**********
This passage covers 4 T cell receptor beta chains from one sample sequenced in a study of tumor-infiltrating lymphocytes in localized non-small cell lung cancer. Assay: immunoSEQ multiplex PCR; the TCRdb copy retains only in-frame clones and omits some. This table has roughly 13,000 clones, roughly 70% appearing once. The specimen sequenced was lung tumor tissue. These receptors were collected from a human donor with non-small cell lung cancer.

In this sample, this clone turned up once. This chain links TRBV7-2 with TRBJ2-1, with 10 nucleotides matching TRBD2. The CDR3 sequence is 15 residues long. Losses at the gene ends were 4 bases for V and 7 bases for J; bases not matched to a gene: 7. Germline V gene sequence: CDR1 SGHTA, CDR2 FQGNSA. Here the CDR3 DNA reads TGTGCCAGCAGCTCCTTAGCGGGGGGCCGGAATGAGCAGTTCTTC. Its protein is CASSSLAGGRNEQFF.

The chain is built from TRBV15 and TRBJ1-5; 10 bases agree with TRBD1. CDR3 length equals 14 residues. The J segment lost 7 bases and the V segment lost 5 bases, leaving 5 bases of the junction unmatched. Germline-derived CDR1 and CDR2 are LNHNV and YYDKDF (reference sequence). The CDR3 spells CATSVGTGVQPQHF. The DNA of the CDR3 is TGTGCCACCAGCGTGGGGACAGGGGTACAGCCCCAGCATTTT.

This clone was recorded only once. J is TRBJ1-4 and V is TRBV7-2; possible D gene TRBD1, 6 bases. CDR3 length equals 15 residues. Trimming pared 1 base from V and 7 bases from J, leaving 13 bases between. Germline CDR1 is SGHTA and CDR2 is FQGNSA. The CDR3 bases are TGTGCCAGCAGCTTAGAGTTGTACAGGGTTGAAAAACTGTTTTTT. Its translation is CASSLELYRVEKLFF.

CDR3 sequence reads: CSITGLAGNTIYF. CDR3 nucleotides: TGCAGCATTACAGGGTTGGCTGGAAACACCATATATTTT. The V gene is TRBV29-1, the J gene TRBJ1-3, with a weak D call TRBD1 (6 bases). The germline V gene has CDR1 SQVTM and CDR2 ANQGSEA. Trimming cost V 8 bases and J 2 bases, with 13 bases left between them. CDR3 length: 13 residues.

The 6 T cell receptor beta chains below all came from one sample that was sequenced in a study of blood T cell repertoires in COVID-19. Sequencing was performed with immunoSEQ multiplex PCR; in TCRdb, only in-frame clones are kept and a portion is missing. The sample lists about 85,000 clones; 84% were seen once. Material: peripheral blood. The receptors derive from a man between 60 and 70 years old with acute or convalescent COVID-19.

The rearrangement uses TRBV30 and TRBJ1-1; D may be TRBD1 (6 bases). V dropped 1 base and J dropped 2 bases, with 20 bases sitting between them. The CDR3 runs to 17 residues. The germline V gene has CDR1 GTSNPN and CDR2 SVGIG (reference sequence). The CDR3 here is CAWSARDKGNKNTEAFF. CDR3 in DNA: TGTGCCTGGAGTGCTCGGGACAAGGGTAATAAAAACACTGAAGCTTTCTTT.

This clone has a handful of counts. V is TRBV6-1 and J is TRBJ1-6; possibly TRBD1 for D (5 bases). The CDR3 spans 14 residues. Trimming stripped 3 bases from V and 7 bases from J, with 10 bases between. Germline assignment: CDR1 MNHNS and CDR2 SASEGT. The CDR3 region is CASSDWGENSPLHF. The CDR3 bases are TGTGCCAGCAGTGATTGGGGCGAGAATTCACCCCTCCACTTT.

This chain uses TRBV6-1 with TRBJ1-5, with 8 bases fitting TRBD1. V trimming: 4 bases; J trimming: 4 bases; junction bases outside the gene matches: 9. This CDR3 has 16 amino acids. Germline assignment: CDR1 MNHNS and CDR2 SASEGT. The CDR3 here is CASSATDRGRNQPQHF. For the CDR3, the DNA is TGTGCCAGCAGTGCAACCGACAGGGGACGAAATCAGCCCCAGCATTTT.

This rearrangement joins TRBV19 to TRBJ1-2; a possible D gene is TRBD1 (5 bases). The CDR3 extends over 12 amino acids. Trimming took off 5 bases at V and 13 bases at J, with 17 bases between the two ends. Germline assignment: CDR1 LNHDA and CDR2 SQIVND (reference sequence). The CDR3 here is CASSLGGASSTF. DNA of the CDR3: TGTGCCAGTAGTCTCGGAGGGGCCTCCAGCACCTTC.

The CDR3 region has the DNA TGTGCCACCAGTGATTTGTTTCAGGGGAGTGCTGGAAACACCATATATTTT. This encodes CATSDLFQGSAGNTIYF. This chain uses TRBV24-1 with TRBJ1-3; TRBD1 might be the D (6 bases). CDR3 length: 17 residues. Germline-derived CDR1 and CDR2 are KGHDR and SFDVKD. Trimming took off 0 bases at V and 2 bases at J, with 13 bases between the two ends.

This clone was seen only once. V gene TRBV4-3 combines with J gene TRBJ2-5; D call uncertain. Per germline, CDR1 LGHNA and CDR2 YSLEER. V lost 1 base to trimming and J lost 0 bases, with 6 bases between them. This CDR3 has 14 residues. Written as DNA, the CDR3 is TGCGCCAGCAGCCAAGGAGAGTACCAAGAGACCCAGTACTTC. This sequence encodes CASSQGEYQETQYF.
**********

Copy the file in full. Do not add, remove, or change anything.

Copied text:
This passage covers 4 T cell receptor beta chains from one sample sequenced in a study of tumor-infiltrating lymphocytes in localized non-small cell lung cancer. Assay: immunoSEQ multiplex PCR; the TCRdb copy retains only in-frame clones and omits some. This table has roughly 13,000 clones, roughly 70% appearing once. The specimen sequenced was lung tumor tissue. These receptors were collected from a human donor with non-small cell lung cancer.

In this sample, this clone turned up once. This chain links TRBV7-2 with TRBJ2-1, with 10 nucleotides matching TRBD2. The CDR3 sequence is 15 residues long. Losses at the gene ends were 4 bases for V and 7 bases for J; bases not matched to a gene: 7. Germline V gene sequence: CDR1 SGHTA, CDR2 FQGNSA. Here the CDR3 DNA reads TGTGCCAGCAGCTCCTTAGCGGGGGGCCGGAATGAGCAGTTCTTC. Its protein is CASSSLAGGRNEQFF.

The chain is built from TRBV15 and TRBJ1-5; 10 bases agree with TRBD1. CDR3 length equals 14 residues. The J segment lost 7 bases and the V segment lost 5 bases, leaving 5 bases of the junction unmatched. Germline-derived CDR1 and CDR2 are LNHNV and YYDKDF (reference sequence). The CDR3 spells CATSVGTGVQPQHF. The DNA of the CDR3 is TGTGCCACCAGCGTGGGGACAGGGGTACAGCCCCAGCATTTT.

This clone was recorded only once. J is TRBJ1-4 and V is TRBV7-2; possible D gene TRBD1, 6 bases. CDR3 length equals 15 residues. Trimming pared 1 base from V and 7 bases from J, leaving 13 bases between. Germline CDR1 is SGHTA and CDR2 is FQGNSA. The CDR3 bases are TGTGCCAGCAGCTTAGAGTTGTACAGGGTTGAAAAACTGTTTTTT. Its translation is CASSLELYRVEKLFF.

CDR3 sequence reads: CSITGLAGNTIYF. CDR3 nucleotides: TGCAGCATTACAGGGTTGGCTGGAAACACCATATATTTT. The V gene is TRBV29-1, the J gene TRBJ1-3, with a weak D call TRBD1 (6 bases). The germline V gene has CDR1 SQVTM and CDR2 ANQGSEA. Trimming cost V 8 bases and J 2 bases, with 13 bases left between them. CDR3 length: 13 residues.

The 6 T cell receptor beta chains below all came from one sample that was sequenced in a study of blood T cell repertoires in COVID-19. Sequencing was performed with immunoSEQ multiplex PCR; in TCRdb, only in-frame clones are kept and a portion is missing. The sample lists about 85,000 clones; 84% were seen once. Material: peripheral blood. The receptors derive from a man between 60 and 70 years old with acute or convalescent COVID-19.

The rearrangement uses TRBV30 and TRBJ1-1; D may be TRBD1 (6 bases). V dropped 1 base and J dropped 2 bases, with 20 bases sitting between them. The CDR3 runs to 17 residues. The germline V gene has CDR1 GTSNPN and CDR2 SVGIG (reference sequence). The CDR3 here is CAWSARDKGNKNTEAFF. CDR3 in DNA: TGTGCCTGGAGTGCTCGGGACAAGGGTAATAAAAACACTGAAGCTTTCTTT.

This clone has a handful of counts. V is TRBV6-1 and J is TRBJ1-6; possibly TRBD1 for D (5 bases). The CDR3 spans 14 residues. Trimming stripped 3 bases from V and 7 bases from J, with 10 bases between. Germline assignment: CDR1 MNHNS and CDR2 SASEGT. The CDR3 region is CASSDWGENSPLHF. The CDR3 bases are TGTGCCAGCAGTGATTGGGGCGAGAATTCACCCCTCCACTTT.

This chain uses TRBV6-1 with TRBJ1-5, with 8 bases fitting TRBD1. V trimming: 4 bases; J trimming: 4 bases; junction bases outside the gene matches: 9. This CDR3 has 16 amino acids. Germline assignment: CDR1 MNHNS and CDR2 SASEGT. The CDR3 here is CASSATDRGRNQPQHF. For the CDR3, the DNA is TGTGCCAGCAGTGCAACCGACAGGGGACGAAATCAGCCCCAGCATTTT.

This rearrangement joins TRBV19 to TRBJ1-2; a possible D gene is TRBD1 (5 bases). The CDR3 extends over 12 amino acids. Trimming took off 5 bases at V and 13 bases at J, with 17 bases between the two ends. Germline assignment: CDR1 LNHDA and CDR2 SQIVND (reference sequence). The CDR3 here is CASSLGGASSTF. DNA of the CDR3: TGTGCCAGTAGTCTCGGAGGGGCCTCCAGCACCTTC.

The CDR3 region has the DNA TGTGCCACCAGTGATTTGTTTCAGGGGAGTGCTGGAAACACCATATATTTT. This encodes CATSDLFQGSAGNTIYF. This chain uses TRBV24-1 with TRBJ1-3; TRBD1 might be the D (6 bases). CDR3 length: 17 residues. Germline-derived CDR1 and CDR2 are KGHDR and SFDVKD. Trimming took off 0 bases at V and 2 bases at J, with 13 bases between the two ends.

This clone was seen only once. V gene TRBV4-3 combines with J gene TRBJ2-5; D call uncertain. Per germline, CDR1 LGHNA and CDR2 YSLEER. V lost 1 base to trimming and J lost 0 bases, with 6 bases between them. This CDR3 has 14 residues. Written as DNA, the CDR3 is TGCGCCAGCAGCCAAGGAGAGTACCAAGAGACCCAGTACTTC. This sequence encodes CASSQGEYQETQYF.